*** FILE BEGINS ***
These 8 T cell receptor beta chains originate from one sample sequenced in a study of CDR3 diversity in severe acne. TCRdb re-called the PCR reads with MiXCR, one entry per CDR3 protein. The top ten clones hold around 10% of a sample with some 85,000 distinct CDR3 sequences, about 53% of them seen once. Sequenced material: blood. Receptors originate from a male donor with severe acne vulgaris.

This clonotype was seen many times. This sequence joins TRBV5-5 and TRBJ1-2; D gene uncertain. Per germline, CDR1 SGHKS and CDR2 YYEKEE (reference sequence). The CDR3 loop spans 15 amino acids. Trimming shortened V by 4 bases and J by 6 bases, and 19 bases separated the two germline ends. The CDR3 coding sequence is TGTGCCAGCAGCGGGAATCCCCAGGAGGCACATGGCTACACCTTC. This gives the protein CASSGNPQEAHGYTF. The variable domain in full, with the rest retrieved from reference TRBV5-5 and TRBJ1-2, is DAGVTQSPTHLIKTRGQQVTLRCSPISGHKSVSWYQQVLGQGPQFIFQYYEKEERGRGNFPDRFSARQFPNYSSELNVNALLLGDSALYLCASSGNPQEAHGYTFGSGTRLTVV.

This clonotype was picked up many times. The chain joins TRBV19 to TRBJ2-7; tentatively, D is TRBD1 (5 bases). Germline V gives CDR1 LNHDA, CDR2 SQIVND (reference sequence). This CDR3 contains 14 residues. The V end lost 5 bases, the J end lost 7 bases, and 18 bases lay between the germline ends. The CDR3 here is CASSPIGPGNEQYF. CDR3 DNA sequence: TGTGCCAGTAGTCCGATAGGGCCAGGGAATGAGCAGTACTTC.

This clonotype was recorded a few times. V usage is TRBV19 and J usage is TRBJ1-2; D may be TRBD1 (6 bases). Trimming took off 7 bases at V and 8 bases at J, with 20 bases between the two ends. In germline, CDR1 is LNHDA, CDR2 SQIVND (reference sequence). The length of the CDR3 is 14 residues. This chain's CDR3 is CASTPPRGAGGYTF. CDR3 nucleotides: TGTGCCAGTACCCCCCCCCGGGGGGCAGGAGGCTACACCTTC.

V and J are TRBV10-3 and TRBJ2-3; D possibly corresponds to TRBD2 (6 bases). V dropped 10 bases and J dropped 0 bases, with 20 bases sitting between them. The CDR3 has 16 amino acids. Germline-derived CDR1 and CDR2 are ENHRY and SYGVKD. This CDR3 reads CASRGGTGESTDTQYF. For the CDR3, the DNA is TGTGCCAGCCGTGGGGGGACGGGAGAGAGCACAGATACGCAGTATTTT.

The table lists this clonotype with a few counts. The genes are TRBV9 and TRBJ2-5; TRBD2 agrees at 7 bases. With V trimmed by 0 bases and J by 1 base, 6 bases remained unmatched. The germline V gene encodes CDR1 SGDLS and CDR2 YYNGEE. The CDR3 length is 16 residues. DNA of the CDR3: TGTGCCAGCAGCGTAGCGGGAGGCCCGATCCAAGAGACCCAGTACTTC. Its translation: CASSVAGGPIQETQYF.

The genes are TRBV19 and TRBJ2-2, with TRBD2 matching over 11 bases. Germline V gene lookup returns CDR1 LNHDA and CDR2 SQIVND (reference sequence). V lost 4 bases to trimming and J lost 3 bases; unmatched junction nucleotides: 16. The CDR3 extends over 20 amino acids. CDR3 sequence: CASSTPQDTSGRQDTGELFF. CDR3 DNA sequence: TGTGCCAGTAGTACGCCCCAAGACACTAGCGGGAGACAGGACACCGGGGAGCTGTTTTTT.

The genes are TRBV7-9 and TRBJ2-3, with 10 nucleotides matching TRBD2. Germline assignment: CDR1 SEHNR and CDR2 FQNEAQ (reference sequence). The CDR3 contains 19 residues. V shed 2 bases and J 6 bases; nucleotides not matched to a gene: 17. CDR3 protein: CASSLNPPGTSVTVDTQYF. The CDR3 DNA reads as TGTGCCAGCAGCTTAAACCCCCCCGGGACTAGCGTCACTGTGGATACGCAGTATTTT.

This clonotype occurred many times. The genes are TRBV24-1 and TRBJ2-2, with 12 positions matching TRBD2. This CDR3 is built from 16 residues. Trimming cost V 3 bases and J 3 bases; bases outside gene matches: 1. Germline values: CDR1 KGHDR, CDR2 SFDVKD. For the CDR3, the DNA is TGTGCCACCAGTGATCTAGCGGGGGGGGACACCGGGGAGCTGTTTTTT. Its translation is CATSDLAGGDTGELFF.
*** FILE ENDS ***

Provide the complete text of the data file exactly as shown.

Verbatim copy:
These 8 T cell receptor beta chains originate from one sample sequenced in a study of CDR3 diversity in severe acne. TCRdb re-called the PCR reads with MiXCR, one entry per CDR3 protein. The top ten clones hold around 10% of a sample with some 85,000 distinct CDR3 sequences, about 53% of them seen once. Sequenced material: blood. Receptors originate from a male donor with severe acne vulgaris.

This clonotype was seen many times. This sequence joins TRBV5-5 and TRBJ1-2; D gene uncertain. Per germline, CDR1 SGHKS and CDR2 YYEKEE (reference sequence). The CDR3 loop spans 15 amino acids. Trimming shortened V by 4 bases and J by 6 bases, and 19 bases separated the two germline ends. The CDR3 coding sequence is TGTGCCAGCAGCGGGAATCCCCAGGAGGCACATGGCTACACCTTC. This gives the protein CASSGNPQEAHGYTF. The variable domain in full, with the rest retrieved from reference TRBV5-5 and TRBJ1-2, is DAGVTQSPTHLIKTRGQQVTLRCSPISGHKSVSWYQQVLGQGPQFIFQYYEKEERGRGNFPDRFSARQFPNYSSELNVNALLLGDSALYLCASSGNPQEAHGYTFGSGTRLTVV.

This clonotype was picked up many times. The chain joins TRBV19 to TRBJ2-7; tentatively, D is TRBD1 (5 bases). Germline V gives CDR1 LNHDA, CDR2 SQIVND (reference sequence). This CDR3 contains 14 residues. The V end lost 5 bases, the J end lost 7 bases, and 18 bases lay between the germline ends. The CDR3 here is CASSPIGPGNEQYF. CDR3 DNA sequence: TGTGCCAGTAGTCCGATAGGGCCAGGGAATGAGCAGTACTTC.

This clonotype was recorded a few times. V usage is TRBV19 and J usage is TRBJ1-2; D may be TRBD1 (6 bases). Trimming took off 7 bases at V and 8 bases at J, with 20 bases between the two ends. In germline, CDR1 is LNHDA, CDR2 SQIVND (reference sequence). The length of the CDR3 is 14 residues. This chain's CDR3 is CASTPPRGAGGYTF. CDR3 nucleotides: TGTGCCAGTACCCCCCCCCGGGGGGCAGGAGGCTACACCTTC.

V and J are TRBV10-3 and TRBJ2-3; D possibly corresponds to TRBD2 (6 bases). V dropped 10 bases and J dropped 0 bases, with 20 bases sitting between them. The CDR3 has 16 amino acids. Germline-derived CDR1 and CDR2 are ENHRY and SYGVKD. This CDR3 reads CASRGGTGESTDTQYF. For the CDR3, the DNA is TGTGCCAGCCGTGGGGGGACGGGAGAGAGCACAGATACGCAGTATTTT.

The table lists this clonotype with a few counts. The genes are TRBV9 and TRBJ2-5; TRBD2 agrees at 7 bases. With V trimmed by 0 bases and J by 1 base, 6 bases remained unmatched. The germline V gene encodes CDR1 SGDLS and CDR2 YYNGEE. The CDR3 length is 16 residues. DNA of the CDR3: TGTGCCAGCAGCGTAGCGGGAGGCCCGATCCAAGAGACCCAGTACTTC. Its translation: CASSVAGGPIQETQYF.

The genes are TRBV19 and TRBJ2-2, with TRBD2 matching over 11 bases. Germline V gene lookup returns CDR1 LNHDA and CDR2 SQIVND (reference sequence). V lost 4 bases to trimming and J lost 3 bases; unmatched junction nucleotides: 16. The CDR3 extends over 20 amino acids. CDR3 sequence: CASSTPQDTSGRQDTGELFF. CDR3 DNA sequence: TGTGCCAGTAGTACGCCCCAAGACACTAGCGGGAGACAGGACACCGGGGAGCTGTTTTTT.

The genes are TRBV7-9 and TRBJ2-3, with 10 nucleotides matching TRBD2. Germline assignment: CDR1 SEHNR and CDR2 FQNEAQ (reference sequence). The CDR3 contains 19 residues. V shed 2 bases and J 6 bases; nucleotides not matched to a gene: 17. CDR3 protein: CASSLNPPGTSVTVDTQYF. The CDR3 DNA reads as TGTGCCAGCAGCTTAAACCCCCCCGGGACTAGCGTCACTGTGGATACGCAGTATTTT.

This clonotype occurred many times. The genes are TRBV24-1 and TRBJ2-2, with 12 positions matching TRBD2. This CDR3 is built from 16 residues. Trimming cost V 3 bases and J 3 bases; bases outside gene matches: 1. Germline values: CDR1 KGHDR, CDR2 SFDVKD. For the CDR3, the DNA is TGTGCCACCAGTGATCTAGCGGGGGGGGACACCGGGGAGCTGTTTTTT. Its translation is CATSDLAGGDTGELFF.